Towards a new way of thinking in painting through the application of analogous notions of listening and analysis in acousmatic music

Bourbon, Amy Victoria (2014) Towards a new way of thinking in painting through the application of analogous notions of listening and analysis in acousmatic music. Doctoral thesis, Birmingham City University.


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This thesis offers an interrogation of specific terms within Acousmatic Music leading to the redefinition and application of analogous notions within listening, viewing, creation and analysis. These analogies between disciplines refer to comparable ideas within creative practices, transferring and adapting terminologies from one discipline to reinforce the creation and analysis of my own painting practice. As such the ideas are similar, comparable or equivalent but the terms introduced from Acousmatic Music theory are placed in the altered painting context. The analogies involve production similarities including comparable application of source collection, gesture making and manipulation of materials in both disciplines. Further analogies include corresponding use of levels of reduction within creative practices and parallels between listening and viewing. The central modes of thinking invoked are adapted from Acousmatic Music, namely Modes of Listening, Spectromorphology and Surrogacy. These core ideas will be interrogated before adaptation and analysis within my painting practice. My central contribution is identified through my own painting practice, with the newly applied theory proving to be useful throughout the advancement of my practical research. The potential for a wider contribution to knowledge will be pursued as a result of the research within this thesis. My focal methodology involves the employment of terminology transferred from its original context. The research developed in stages: identifying and interrogating the relevant terminology, adapting the terminology for transference into my painting practice, testing the newly applied terminologies through my practice and reflecting upon the practical developments in turn informing the written thesis and reinforcing my research project. The newly developing theoretical knowledge informed 3 my evolving practical work, which in turn fed into the understanding of the theory and the contribution to knowledge. This methodology was at the forefront throughout my research, constantly developing my knowledge and advancing my practice. My practice involves painting that incorporates source identification and remoteness, focussing on the identification of a process of reduction within the work. This investigation informs the creation of a redefined understanding of painting with an emphasis on applied energy, gesture and movement. Alongside this part of the thesis and integral to my contribution to knowledge is a body of artwork that stands alone as a self-contained exhibition, but that also responds to my theoretical developments concerning the creation and viewing of paintings. There are three points of focus within my thesis with regard to my painting practice, namely the development of Modes of Viewing, Spectromorphological Thinking and Surrogate Orders. The collated research is employed within a case study of my painting ‘Renouvellement’, demonstrating the integration of my newly defined modes of thinking within the critique of my own practice. The study tested and evaluated the effectiveness of my research showing the practical application of the terminology and reinforcing my contribution to knowledge. A more thorough consideration of my creative methodology is provided through a text included in Appendix H entitled ‘Practice Methodology’. This text outlines the development of my practical work from initial planning stages through to completion. I have set in place an organised methodology for painting discussion and for practical application within the painting process, fulfilling my intention to develop a concise structural foundation for the development of painting knowledge both for the artist and the audience.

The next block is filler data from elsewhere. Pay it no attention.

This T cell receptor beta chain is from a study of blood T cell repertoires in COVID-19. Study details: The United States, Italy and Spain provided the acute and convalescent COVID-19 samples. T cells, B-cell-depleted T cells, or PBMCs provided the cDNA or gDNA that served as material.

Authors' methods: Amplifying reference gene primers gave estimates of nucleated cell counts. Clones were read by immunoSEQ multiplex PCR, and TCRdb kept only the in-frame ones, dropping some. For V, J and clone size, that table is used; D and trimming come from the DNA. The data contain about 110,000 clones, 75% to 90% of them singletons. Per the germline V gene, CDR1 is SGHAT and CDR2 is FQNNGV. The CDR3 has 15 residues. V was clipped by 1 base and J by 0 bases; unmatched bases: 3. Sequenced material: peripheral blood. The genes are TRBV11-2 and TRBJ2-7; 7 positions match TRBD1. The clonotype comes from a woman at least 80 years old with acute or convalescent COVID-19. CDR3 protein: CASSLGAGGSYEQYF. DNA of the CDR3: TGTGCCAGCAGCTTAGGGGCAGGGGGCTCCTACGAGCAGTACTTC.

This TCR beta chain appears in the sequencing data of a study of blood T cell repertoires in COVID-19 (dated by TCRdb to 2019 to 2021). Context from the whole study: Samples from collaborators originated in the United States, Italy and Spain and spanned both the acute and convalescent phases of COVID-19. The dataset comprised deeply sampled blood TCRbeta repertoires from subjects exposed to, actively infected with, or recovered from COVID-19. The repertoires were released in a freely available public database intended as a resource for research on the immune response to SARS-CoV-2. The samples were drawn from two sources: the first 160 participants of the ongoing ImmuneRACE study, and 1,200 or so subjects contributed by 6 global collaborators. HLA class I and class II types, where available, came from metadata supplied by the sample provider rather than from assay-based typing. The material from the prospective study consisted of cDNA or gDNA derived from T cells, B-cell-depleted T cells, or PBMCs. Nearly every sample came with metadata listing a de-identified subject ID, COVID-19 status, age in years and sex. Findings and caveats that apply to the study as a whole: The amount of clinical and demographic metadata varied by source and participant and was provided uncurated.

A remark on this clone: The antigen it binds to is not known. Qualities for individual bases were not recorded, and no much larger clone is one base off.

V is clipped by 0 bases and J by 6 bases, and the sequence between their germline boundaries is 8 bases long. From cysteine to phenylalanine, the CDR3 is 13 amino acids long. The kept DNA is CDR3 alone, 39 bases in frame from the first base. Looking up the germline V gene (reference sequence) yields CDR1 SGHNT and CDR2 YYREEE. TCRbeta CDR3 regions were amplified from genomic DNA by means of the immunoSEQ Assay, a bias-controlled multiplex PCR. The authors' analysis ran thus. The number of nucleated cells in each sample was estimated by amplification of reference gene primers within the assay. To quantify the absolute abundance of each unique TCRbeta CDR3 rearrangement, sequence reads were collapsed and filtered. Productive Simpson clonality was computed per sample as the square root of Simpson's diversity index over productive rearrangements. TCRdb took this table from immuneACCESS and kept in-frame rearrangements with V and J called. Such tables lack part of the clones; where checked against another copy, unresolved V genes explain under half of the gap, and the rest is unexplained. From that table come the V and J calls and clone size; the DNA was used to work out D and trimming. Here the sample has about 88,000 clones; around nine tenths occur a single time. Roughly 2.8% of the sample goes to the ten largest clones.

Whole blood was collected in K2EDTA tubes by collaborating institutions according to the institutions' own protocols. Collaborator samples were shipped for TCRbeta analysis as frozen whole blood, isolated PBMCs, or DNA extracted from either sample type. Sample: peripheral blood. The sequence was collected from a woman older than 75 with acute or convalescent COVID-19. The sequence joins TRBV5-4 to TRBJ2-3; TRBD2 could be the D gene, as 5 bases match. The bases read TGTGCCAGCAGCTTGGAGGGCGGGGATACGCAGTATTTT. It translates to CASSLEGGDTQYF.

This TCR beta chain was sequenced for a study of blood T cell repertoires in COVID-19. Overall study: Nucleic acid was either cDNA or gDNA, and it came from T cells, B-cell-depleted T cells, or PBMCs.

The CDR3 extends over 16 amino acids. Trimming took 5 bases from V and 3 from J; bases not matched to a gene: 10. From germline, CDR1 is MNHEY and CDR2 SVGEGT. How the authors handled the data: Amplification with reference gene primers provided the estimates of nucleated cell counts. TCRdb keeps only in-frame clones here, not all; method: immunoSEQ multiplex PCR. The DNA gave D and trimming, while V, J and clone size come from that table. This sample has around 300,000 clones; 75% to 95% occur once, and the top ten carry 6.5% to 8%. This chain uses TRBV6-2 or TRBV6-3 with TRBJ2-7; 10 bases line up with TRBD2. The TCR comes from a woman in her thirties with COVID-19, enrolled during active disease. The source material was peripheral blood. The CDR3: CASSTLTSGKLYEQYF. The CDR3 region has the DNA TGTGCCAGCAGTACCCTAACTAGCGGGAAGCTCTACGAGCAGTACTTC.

Item Type: Thesis (Doctoral)
July 2014Completed
Uncontrolled Keywords: Painting, Acousmatic, Listening, Viewing, Spectromorphology, Surrogacy, Analogy
Subjects: CAH25 - design, and creative and performing arts > CAH25-01 - creative arts and design > CAH25-01-02 - art
CAH25 - design, and creative and performing arts > CAH25-01 - creative arts and design > CAH25-01-05 - others in creative arts and design
Divisions: Faculty of Arts, Design and Media > Birmingham Institute of Creative Arts > Birmingham School of Art
Doctoral Research College > Doctoral Theses Collection
Depositing User: Richard Birley
Date Deposited: 21 Jul 2017 14:33
Last Modified: 12 Jan 2022 17:20

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